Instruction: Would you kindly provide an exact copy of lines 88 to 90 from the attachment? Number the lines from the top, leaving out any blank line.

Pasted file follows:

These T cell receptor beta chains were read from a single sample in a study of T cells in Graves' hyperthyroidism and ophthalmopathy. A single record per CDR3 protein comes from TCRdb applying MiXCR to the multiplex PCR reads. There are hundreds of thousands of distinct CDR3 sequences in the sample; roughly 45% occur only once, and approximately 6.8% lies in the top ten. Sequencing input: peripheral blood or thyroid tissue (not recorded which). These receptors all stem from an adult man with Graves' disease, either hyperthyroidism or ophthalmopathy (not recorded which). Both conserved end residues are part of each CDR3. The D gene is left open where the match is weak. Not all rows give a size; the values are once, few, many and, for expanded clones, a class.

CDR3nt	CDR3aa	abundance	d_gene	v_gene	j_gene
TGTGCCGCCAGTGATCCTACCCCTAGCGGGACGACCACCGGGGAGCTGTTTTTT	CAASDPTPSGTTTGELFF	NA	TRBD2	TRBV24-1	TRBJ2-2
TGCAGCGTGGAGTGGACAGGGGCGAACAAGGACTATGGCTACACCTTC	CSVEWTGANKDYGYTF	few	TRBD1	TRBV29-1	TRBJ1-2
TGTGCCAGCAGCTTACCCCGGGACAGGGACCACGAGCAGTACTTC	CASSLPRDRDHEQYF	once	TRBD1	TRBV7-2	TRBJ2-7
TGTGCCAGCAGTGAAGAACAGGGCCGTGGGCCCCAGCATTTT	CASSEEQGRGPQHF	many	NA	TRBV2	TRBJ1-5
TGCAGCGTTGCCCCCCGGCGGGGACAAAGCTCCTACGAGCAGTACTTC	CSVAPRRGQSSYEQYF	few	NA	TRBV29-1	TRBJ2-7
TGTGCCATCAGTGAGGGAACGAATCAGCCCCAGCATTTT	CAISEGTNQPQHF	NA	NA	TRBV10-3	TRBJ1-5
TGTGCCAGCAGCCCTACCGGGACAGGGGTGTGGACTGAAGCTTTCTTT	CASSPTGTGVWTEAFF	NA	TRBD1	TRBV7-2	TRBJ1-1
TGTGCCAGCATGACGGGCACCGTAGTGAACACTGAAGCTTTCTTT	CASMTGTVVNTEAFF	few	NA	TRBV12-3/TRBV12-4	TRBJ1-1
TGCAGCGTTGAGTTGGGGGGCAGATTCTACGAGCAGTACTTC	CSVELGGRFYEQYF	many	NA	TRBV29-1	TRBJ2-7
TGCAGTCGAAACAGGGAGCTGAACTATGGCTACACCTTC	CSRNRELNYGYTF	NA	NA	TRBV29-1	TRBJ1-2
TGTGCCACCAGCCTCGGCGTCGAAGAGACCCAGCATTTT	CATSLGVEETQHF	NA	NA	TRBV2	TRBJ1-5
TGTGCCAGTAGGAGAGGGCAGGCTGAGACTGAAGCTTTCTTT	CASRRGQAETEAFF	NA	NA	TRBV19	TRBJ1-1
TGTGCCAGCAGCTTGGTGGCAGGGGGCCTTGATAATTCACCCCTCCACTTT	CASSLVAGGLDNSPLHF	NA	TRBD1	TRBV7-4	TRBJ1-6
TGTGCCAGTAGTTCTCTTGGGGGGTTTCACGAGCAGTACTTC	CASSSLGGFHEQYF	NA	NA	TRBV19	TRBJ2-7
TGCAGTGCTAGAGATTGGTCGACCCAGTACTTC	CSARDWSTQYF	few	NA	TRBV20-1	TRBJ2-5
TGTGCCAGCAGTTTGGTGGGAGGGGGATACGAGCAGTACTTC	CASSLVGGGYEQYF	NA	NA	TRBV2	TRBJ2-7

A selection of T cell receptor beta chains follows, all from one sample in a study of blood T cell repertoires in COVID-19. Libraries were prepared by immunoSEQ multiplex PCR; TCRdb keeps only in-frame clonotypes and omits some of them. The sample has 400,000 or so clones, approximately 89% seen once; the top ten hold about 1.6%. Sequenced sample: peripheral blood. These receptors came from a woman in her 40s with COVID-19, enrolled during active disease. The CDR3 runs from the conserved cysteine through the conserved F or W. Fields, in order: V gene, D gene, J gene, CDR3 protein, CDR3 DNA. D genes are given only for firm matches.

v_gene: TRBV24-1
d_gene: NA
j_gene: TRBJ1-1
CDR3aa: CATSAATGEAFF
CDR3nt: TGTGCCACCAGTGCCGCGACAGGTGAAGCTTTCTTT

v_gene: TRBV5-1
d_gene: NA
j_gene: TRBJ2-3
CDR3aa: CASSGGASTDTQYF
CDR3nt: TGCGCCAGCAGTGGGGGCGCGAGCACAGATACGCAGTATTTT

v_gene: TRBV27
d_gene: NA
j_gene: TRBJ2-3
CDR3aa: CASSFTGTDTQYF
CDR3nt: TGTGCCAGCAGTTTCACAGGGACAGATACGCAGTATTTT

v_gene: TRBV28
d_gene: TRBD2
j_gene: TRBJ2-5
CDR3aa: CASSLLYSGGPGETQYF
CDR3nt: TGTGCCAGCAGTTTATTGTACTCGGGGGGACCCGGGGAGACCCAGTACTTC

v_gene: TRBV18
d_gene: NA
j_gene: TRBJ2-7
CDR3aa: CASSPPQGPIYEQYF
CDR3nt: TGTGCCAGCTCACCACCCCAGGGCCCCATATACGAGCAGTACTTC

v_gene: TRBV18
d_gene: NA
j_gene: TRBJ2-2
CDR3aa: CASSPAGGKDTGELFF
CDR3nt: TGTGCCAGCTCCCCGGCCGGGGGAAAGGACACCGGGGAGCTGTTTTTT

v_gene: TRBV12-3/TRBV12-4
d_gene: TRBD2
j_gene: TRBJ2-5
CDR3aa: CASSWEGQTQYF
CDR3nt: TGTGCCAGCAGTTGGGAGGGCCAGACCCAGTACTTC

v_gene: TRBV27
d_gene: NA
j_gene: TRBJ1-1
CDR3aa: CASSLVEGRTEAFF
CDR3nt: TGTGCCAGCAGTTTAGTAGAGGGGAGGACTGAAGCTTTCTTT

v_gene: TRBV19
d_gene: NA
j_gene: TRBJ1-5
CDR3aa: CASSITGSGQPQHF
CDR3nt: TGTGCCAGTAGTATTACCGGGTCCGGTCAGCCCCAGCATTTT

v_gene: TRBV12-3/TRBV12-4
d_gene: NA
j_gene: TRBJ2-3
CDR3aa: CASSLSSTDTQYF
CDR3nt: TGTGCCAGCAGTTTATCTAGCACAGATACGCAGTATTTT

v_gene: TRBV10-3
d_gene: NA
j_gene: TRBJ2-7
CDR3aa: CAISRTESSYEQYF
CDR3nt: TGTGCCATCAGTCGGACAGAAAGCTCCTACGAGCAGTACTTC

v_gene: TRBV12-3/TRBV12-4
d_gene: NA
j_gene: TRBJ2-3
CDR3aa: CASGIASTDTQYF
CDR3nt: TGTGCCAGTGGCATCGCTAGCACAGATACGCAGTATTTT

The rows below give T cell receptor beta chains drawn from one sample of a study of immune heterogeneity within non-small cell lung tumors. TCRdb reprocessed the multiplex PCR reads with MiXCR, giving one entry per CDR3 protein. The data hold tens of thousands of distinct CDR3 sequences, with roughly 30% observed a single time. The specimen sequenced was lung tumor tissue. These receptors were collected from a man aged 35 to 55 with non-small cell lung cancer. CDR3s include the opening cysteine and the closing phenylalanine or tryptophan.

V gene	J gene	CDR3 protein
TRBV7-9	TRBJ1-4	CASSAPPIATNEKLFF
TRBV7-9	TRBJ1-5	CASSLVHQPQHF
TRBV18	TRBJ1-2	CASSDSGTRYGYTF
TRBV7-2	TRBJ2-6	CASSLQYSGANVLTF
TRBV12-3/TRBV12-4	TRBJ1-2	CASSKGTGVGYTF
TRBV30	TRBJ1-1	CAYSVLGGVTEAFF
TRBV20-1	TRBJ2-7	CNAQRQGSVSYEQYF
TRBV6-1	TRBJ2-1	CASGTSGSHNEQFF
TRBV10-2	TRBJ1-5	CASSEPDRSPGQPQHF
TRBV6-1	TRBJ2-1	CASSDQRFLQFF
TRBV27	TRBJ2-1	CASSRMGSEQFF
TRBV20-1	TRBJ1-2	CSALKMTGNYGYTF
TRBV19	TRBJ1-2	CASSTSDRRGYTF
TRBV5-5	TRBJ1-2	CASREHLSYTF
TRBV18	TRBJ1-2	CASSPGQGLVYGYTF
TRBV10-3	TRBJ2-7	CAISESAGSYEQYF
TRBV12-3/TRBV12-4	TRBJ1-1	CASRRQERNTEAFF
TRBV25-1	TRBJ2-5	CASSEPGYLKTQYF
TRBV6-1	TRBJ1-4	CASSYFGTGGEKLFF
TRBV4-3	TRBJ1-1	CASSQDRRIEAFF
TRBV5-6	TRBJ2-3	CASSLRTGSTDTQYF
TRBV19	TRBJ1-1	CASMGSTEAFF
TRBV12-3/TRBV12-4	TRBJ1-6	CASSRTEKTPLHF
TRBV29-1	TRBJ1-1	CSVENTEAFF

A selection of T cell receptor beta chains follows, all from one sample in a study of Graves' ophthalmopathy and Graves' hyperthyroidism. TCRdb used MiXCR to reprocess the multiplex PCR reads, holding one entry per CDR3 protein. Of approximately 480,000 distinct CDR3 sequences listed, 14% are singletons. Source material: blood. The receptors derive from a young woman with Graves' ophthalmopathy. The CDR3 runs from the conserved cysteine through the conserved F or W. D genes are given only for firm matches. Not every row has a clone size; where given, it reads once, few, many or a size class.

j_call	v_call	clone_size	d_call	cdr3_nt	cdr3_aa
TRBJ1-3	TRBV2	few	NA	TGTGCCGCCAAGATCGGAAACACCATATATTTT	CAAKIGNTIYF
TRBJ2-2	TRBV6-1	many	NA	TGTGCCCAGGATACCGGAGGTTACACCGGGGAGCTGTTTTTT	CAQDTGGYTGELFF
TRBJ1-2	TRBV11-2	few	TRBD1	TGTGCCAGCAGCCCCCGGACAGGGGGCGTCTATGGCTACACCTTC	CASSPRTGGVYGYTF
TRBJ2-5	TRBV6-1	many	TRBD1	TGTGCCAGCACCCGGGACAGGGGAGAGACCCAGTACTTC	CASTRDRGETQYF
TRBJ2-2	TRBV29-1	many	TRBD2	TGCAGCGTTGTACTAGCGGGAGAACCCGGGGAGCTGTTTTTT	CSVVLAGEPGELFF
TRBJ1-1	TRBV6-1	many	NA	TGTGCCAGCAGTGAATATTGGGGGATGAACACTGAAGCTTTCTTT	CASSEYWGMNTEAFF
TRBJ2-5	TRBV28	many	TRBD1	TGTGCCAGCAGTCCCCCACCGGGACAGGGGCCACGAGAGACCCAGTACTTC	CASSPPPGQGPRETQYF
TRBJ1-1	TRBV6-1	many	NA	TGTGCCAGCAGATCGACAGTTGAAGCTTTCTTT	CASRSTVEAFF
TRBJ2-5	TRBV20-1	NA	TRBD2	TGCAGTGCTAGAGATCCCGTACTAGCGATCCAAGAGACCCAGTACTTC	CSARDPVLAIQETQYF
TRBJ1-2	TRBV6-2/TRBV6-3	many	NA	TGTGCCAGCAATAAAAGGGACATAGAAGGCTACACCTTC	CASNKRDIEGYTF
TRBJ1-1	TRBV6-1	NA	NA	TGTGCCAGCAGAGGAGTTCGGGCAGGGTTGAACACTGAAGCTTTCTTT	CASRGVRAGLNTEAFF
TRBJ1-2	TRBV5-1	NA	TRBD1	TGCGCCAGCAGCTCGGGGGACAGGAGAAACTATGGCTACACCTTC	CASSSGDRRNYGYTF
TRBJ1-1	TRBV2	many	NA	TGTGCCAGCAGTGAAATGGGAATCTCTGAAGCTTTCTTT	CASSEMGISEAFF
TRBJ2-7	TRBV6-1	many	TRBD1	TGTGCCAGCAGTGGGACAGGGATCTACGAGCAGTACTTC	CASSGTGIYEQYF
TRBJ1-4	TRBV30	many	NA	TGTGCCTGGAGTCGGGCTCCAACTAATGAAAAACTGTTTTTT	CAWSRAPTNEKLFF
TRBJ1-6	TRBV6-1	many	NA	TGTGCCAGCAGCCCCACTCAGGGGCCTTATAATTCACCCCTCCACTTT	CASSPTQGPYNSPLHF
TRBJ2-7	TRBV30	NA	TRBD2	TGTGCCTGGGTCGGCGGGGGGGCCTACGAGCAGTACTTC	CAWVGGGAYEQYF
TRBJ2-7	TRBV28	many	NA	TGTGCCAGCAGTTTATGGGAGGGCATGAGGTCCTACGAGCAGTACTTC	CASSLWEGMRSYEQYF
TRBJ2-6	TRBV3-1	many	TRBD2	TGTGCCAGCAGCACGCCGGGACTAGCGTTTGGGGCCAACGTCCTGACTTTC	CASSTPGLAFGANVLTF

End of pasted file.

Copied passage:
TRBV20-1	TRBJ2-7	CNAQRQGSVSYEQYF
TRBV6-1	TRBJ2-1	CASGTSGSHNEQFF
TRBV10-2	TRBJ1-5	CASSEPDRSPGQPQHF